On Friday, October 13, 1307, King Philip IV of France, also known as Philips the Fair, had all of the Templars throughout the domains of France arrested in one surprising campaign. This was done on the basis of the King's secret orders to his baillis and sénéchaux throughout France, dated September 14, 1307.
In this order Philip lamented:
"A bitter thing, a lamentable thing, a thing which is horrible to contemplate, terrible to hear of, a detestable crime, an execrable evil, an abominable work, a detestable disgrace, a thing almost inhuman, indeed set apart from all humanity"
Philip charged the Templars with heresy, blasphemy, and homosexuality. He
urged other rulers to follow suite, for instance by a letter dated October 26,
1307 to James II of Aragon, a plea supported by the bull
Pastoralis praeeminentiae, issued by Pope Clement V on November 22,
This event started a periode of many years of imprisonment and often severe torture of many Templars in France as well as in England (January 1308) and Ireland (February 1308). During these years many of the French Templars, under threat or actual suffering of torture, confessed to the alleged crimes, answering to the list of 127 articles of accusation put forward. This list had been drawn up at an August 1308 meeting at Poitiers between the pope and the king.
In the end all investigations of both worldy and ecclasistical (e.g. papal) tribunals led to the conviction and occasional burning of templars who did not confess and the defusing of those templars who did confess and repent by obliging them to enter a monastery or another Order. With the Papal bull Vox in excelso, Pope Clement V in 1312 formally dissolved the Order of the Knights Templar, effectively removing Papal support for them and revoking the mandates given to them by previous popes in the 12th and 13th centuries. By means of the bull Ad providam the Pope essentially handed over all Templar assets to the Hospitallers, with the exception of some resources which were left to provide pensions to some Templars who had escaped execution and converted to a monastic life.
The trials are well documented by their records which were investigated by many scientists. For instance, Malcolm Barber's classic The Trial of the Templars (2006) recounts the dramatic demise of the Templars and endeavours to tackle the unresolved controversies surrounding the consequences of the trial, and includes discussions in the context of new work on the crusades, heresy, the papacy and the French monarchy. Helen Nicholson, in her The Proceedings Against the Templars in the Britisch Isles (2011), presents in Latin, translates in English and interprets the full trial records of the British Isles. Most recently Alain Demurger's The Persecution of the Knights Templar: Scandal, Torture, Trial (2019) follows the everyday reality of the trial, from the early days of scandal and scheming in 1305, via torture, imprisonment and the dissolution of the order, to 1314, when leaders Jacques de Molay and Geoffroy de Charnay were burned at the stake. Through first-hand testimony and written records of the interrogations of 231 French Templars, this book illuminates the stories of hundreds of ordinary members, some of whom testified at the trial, as well as the many others who denied the charges or retracted their confessions.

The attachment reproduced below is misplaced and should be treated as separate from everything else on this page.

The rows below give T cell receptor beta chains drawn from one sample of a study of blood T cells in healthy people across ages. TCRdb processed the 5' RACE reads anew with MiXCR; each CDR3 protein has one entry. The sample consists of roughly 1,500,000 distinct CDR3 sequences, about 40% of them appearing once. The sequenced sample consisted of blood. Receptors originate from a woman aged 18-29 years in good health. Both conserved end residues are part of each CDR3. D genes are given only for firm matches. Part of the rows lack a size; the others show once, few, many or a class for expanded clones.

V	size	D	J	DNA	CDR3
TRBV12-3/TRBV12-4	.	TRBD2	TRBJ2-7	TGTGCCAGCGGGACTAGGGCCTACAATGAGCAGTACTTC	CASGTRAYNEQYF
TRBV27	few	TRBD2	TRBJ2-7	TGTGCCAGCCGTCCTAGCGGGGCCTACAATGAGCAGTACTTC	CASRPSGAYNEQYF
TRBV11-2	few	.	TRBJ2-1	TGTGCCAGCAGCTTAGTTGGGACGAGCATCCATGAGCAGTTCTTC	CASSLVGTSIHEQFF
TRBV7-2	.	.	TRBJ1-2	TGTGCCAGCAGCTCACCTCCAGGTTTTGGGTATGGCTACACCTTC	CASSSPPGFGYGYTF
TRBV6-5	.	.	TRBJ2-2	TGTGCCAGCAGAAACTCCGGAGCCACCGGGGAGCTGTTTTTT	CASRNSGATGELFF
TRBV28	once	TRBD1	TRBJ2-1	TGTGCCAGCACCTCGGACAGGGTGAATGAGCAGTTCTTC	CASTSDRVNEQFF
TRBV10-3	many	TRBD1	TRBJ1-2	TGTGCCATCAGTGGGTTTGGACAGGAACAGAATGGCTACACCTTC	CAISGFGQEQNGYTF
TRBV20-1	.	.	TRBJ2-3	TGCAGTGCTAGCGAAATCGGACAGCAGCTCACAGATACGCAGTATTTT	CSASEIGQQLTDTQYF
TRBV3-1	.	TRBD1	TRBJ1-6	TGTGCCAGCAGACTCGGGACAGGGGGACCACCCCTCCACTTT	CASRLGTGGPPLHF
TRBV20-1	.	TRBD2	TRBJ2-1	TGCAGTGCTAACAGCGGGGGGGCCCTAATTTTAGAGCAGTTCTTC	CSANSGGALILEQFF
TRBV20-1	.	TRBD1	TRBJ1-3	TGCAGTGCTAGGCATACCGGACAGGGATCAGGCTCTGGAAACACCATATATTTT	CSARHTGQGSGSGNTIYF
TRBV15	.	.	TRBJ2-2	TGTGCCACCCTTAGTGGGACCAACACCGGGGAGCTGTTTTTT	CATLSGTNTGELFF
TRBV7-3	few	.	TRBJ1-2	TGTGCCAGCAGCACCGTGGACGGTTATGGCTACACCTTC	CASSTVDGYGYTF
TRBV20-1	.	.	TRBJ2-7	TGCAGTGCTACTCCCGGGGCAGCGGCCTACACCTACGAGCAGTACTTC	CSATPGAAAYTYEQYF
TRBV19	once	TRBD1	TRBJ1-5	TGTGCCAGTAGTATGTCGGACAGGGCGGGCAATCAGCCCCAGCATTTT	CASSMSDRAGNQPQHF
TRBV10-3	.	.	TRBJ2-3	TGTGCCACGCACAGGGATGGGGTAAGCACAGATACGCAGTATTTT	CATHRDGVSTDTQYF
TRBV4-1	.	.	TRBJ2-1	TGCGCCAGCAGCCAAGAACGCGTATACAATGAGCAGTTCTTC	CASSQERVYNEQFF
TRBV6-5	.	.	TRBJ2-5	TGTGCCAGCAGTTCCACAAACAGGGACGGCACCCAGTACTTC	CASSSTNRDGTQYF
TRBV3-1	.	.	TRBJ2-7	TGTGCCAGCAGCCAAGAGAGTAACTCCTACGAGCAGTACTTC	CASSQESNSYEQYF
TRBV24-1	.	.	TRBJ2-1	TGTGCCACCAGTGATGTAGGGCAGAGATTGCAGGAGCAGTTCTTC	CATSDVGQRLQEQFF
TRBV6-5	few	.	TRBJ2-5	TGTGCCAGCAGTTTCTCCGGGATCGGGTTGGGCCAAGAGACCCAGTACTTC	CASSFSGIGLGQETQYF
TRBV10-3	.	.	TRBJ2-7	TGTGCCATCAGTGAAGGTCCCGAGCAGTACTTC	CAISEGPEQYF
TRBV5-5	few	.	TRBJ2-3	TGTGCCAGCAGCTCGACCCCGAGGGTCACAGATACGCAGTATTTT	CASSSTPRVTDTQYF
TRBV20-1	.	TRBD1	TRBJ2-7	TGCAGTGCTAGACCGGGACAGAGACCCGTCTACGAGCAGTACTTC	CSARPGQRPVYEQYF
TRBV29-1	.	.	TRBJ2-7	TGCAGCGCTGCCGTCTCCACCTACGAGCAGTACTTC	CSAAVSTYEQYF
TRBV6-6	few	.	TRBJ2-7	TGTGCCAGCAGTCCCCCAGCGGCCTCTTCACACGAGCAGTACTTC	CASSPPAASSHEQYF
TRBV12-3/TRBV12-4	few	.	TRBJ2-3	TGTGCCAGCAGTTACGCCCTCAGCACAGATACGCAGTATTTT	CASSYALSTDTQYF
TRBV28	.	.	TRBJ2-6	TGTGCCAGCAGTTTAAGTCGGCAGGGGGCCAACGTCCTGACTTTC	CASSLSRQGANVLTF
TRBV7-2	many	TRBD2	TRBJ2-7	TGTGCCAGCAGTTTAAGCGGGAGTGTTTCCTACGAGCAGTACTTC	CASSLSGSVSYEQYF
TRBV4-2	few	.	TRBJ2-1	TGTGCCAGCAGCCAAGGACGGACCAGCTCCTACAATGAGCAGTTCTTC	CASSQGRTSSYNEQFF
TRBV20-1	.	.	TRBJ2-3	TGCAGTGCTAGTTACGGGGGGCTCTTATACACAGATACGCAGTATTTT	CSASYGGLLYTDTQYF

However accurate and descriptive these monumental scientific studies are, they focus mainly on the scientific facts, as they should. They are not intended to describe how people, the Templars concerned in the first place, experienced, felt about and dealt with what happened. For this historic novels may come to the rescue, as far as they are sufficiently based on historical data. A good example for such a novel is Non Nobis by Hanny Alders. A coming blog will go into this novel.
Illustration top: Arrest of Knights Templar